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James Worthy’s career spanned from 1982 to 1994. As such, the former Los Angeles Lakers great had the privilege of playing in one of the NBA’s greatest rivalries against Larry Bird and the Boston Celtics while also witnessing the birth of Michael Jordan‘s Chicago Bulls dynasty. Big Game James’ timeline gives him a unique perspective on the two legends, but the guy he deemed more difficult to guard might come as a surprise.

Jordan carved out a reputation as one of the most dangerous scorers in league history, and his explosive athleticism made him a bit of an anomaly in that era. Realistically, not even the “Bad Boy” Detroit Pistons’ Jordan Rules could stop Mike.

But despite MJ’s physical gifts, Worthy still suggested he far preferred guarding His Airness over Larry Legend.

James Worthy faced Larry Bird’s Celtics and Michael Jordan’s Bulls in the NBA Finals

James Worthy played a significant role in the Lakers’ iconic rivalry with Larry Bird and the Celtics in the 1980s. He also had a hand in passing the torch to Michael Jordan and the Bulls in the 1990s.

Worthy’s first trip to the NBA Finals is one he would probably like to forget. In fact, he’s still mad about it. The former Lakers forward committed a brutal turnover at the end of Game 2, allowing Bird and the Celtics to tie the series. Boston went on to win in seven games.

However, LA got the last laugh.

The Lakers beat the Celtics in 1985, then again in 1987. Boston eventually ceded the Eastern Conference crown to the Pistons as Bird and Co. struggled to overcome late-career injuries. But LA hadn’t finished its run. Worthy captured Finals MVP honors and officially earned the “Big Game James” moniker in 1988, posting an absurd 36-point triple-double to down Detroit.

The Pistons got revenge on the Lakers with a sweep in 1989, then LA failed to reach the Finals in 1990. The Lakers returned to the NBA’s ultimate showcase in 1991, but they had the unfortunate distinction of facing a Jordan-led Bulls team that refused to lose.

In some ways, that final Finals loss to the Bulls marked the beginning of the end for Worthy. He made his last All-Star team in 1992 but played just 54 games. The following two seasons saw sizable minutes decreases, and the Hall of Famer hung it up in 1994.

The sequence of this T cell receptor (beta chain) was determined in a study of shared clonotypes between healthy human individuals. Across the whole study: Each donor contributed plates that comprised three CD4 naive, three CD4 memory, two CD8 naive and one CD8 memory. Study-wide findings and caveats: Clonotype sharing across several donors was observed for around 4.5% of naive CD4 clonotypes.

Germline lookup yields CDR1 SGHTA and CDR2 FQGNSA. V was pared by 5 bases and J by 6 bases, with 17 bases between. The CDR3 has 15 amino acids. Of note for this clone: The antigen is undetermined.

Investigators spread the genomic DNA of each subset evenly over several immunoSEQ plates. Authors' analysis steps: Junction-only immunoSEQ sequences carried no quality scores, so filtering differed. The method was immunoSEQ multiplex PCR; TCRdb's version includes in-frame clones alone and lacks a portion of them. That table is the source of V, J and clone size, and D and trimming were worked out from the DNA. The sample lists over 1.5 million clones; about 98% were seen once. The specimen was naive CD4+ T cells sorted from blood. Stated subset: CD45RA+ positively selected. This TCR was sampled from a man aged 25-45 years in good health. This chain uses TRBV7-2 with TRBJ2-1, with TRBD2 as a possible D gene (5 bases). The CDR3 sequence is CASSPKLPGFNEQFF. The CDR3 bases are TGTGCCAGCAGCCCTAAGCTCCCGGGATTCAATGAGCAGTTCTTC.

Still, Worthy had the good fortune of witnessing Bird and Jordan at their respective peaks. Interestingly, he felt the Hick from French Lick posed a greater defensive challenge.

Worthy would opt to guard Jordan over Bird any day of the week

L-R: James Worthy and Chicago Bulls legend Michael Jordan at an NBA game in 2009 and Worthy guarding Larry Bird during a game between the Boston Celtics and Los Angeles Lakers in 1987
James Worthy (L,L) and Michael Jordan (L,R) attend an NBA game in 2009; Worthy guards Larry Bird in the 1987 NBA Finals | Left to Right: Streeter Lecka/Getty Images and John Tlumacki/The Boston Globe via Getty Images

James Worthy didn’t even need to think twice when considering whether Michael Jordan or Larry Bird proved a more challenging cover.

During ESPN’s SportsCentury on Bird (h/t YouTube), Worthy said he’d take guarding Jordan over Bird every single time. Big Game James explained that Bird’s basketball IQ meant defenders had to approach attacking him methodically, rather than instinctually.

“I would much rather guard Michael Jordan than Larry Bird, because you have to play the game as a thinker when you’re playing [Bird]. You have to get inside his mind. Larry wasn’t quick, he couldn’t jump really high, but there were just some sleepless nights.”

–James Worthy on Larry Bird, via ESPN SportsCentury

Bird could impact the game without scoring. He ranks ninth all-time in triple-doubles (59). But as Larry Legend said himself, he probably could have racked up far more if he desired.

Indeed, the outstanding all-around gifts Bird had, as well as his anticipation and hand-eye coordination, made him one of the most dynamic players in NBA history. Still, is it possible that Worthy is underselling Jordan’s offensive gifts?

Mike could do it all, too

James Worthy described guarding Larry Bird as something of a chess match. However, guarding Michael Jordan made for much of the same. Worthy need only look back on the 1991 Finals to understand as much.

Jordan totally decimated LA on both ends during that series. He averaged 31.2 points on a whopping 55.8% shooting, also racking up 11.4 assists, 6.6 rebounds, 2.8 steals, and 1.4 blocks per game. Money also fended off allegations of taunting, pointing to a psychological destruction of the Purple and Gold.

Jordan showed the full array of his talents. He routinely beat opponents off the dribble to get to the basket. When help defense arrived, Jordan could stop on a dime and pull up for a mid-range jumper or spin off either shoulder to create separation. The Bulls icon repeatedly collapsed LA’s defense and found open teammates, notably John Paxson in the closeout game.

Later in his career, Jordan became a master technician in the post, routinely deploying his famous fadeaway jumper to score over opponents. He showed more savvy. Still, by 1991, Jordan’s combination of athleticism and skill made him the most unguardable force on the planet.

Maybe Worthy is just toying with his former North Carolina teammate because Mike gave him buckets.

[Correction: An earlier version of this article incorrectly stated that James Worthy’s career ended in 1984.]

Stats courtesy of Basketball Reference.